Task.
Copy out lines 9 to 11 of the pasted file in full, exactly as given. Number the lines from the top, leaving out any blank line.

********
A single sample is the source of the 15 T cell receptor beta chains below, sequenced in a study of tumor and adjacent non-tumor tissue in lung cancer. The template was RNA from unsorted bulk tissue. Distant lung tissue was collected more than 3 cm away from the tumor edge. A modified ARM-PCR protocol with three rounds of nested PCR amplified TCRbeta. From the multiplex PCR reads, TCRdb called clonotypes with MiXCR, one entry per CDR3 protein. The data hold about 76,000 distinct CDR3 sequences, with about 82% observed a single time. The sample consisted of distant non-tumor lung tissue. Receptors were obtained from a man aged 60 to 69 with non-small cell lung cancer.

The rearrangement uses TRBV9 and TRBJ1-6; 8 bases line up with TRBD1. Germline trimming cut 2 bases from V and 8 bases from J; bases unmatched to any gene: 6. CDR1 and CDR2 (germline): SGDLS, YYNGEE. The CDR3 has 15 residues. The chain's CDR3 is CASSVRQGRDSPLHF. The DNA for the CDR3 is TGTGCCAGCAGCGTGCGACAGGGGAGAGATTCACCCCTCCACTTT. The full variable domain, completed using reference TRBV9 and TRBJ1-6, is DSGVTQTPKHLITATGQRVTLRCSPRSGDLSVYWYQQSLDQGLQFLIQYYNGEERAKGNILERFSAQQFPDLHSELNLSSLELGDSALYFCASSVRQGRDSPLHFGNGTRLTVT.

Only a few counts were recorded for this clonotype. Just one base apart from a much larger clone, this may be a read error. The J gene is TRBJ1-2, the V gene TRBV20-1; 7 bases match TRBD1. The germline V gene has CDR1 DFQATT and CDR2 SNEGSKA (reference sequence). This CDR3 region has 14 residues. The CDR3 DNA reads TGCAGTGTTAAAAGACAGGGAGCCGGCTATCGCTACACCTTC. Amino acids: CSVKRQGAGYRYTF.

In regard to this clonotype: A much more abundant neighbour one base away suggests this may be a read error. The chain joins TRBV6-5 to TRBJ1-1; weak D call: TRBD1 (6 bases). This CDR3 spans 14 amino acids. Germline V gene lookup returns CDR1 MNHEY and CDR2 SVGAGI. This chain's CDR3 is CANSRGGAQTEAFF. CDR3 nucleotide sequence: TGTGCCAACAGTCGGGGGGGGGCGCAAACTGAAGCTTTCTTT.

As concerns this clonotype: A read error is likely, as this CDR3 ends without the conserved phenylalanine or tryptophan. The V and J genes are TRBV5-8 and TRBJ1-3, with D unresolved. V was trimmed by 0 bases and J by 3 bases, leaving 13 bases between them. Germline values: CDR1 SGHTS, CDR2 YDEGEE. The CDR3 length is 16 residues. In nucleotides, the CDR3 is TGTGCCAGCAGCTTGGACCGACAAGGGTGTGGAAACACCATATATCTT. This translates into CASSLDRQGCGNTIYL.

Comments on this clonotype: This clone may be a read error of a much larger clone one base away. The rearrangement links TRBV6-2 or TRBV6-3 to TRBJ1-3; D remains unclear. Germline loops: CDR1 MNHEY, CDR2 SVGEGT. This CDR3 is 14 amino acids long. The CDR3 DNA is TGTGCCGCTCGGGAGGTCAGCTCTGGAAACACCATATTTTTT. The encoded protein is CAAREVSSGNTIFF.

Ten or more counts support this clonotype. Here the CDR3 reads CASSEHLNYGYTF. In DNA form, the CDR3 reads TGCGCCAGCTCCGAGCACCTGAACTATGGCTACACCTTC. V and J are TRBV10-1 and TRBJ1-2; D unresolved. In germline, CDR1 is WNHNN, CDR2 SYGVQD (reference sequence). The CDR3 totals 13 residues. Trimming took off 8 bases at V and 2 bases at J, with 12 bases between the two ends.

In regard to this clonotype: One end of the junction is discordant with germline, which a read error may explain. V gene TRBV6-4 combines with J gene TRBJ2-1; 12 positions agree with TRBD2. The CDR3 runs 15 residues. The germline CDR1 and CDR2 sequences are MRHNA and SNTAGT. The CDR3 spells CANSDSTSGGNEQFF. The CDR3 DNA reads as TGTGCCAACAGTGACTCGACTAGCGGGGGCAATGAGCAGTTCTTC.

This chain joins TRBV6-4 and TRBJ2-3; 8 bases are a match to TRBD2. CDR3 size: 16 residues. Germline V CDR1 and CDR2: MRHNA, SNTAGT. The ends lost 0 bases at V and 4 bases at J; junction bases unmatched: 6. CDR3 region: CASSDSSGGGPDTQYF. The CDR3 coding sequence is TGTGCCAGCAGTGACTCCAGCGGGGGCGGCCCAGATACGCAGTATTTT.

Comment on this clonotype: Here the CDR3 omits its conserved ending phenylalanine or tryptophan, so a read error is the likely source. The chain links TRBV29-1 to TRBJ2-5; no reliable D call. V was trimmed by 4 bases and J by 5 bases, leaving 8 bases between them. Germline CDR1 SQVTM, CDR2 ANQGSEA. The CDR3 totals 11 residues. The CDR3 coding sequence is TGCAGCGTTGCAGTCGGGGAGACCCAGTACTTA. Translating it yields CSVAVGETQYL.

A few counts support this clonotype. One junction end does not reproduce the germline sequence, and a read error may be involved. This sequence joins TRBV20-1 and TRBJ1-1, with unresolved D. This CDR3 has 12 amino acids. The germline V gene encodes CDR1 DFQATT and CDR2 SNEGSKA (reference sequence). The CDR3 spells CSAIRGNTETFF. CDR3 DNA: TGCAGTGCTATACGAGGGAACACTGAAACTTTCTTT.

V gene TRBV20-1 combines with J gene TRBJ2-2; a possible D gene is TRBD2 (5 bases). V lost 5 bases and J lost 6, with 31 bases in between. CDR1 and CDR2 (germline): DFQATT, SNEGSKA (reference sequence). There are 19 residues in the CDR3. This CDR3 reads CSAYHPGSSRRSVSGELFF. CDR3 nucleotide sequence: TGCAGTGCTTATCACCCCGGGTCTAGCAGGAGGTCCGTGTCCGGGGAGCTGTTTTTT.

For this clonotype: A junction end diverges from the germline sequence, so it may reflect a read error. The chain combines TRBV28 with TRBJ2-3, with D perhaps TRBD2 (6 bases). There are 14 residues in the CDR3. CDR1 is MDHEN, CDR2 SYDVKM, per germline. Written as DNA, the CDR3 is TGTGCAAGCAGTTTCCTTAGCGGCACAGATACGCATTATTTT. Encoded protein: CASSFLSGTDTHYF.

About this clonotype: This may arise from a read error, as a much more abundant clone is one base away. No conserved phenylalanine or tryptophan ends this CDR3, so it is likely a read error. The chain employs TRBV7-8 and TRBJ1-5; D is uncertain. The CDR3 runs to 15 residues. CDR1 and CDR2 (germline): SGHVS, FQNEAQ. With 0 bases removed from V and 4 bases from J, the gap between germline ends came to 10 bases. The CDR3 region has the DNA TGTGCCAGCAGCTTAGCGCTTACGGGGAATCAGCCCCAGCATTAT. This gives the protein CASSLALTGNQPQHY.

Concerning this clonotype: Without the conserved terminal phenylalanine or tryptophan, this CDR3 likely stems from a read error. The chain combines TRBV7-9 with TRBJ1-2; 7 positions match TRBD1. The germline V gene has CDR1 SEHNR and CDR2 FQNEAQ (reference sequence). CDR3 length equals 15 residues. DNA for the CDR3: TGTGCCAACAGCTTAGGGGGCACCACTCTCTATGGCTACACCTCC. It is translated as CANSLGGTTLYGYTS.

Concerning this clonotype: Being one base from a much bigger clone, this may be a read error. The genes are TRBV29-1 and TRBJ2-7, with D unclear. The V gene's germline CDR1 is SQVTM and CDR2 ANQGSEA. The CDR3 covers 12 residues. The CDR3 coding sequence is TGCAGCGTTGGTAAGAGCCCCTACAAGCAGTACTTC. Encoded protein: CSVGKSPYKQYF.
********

This chain joins TRBV6-4 and TRBJ2-3; 8 bases are a match to TRBD2. CDR3 size: 16 residues. Germline V CDR1 and CDR2: MRHNA, SNTAGT. The ends lost 0 bases at V and 4 bases at J; junction bases unmatched: 6. CDR3 region: CASSDSSGGGPDTQYF. The CDR3 coding sequence is TGTGCCAGCAGTGACTCCAGCGGGGGCGGCCCAGATACGCAGTATTTT.

Comment on this clonotype: Here the CDR3 omits its conserved ending phenylalanine or tryptophan, so a read error is the likely source. The chain links TRBV29-1 to TRBJ2-5; no reliable D call. V was trimmed by 4 bases and J by 5 bases, leaving 8 bases between them. Germline CDR1 SQVTM, CDR2 ANQGSEA. The CDR3 totals 11 residues. The CDR3 coding sequence is TGCAGCGTTGCAGTCGGGGAGACCCAGTACTTA. Translating it yields CSVAVGETQYL.

A few counts support this clonotype. One junction end does not reproduce the germline sequence, and a read error may be involved. This sequence joins TRBV20-1 and TRBJ1-1, with unresolved D. This CDR3 has 12 amino acids. The germline V gene encodes CDR1 DFQATT and CDR2 SNEGSKA (reference sequence). The CDR3 spells CSAIRGNTETFF. CDR3 DNA: TGCAGTGCTATACGAGGGAACACTGAAACTTTCTTT.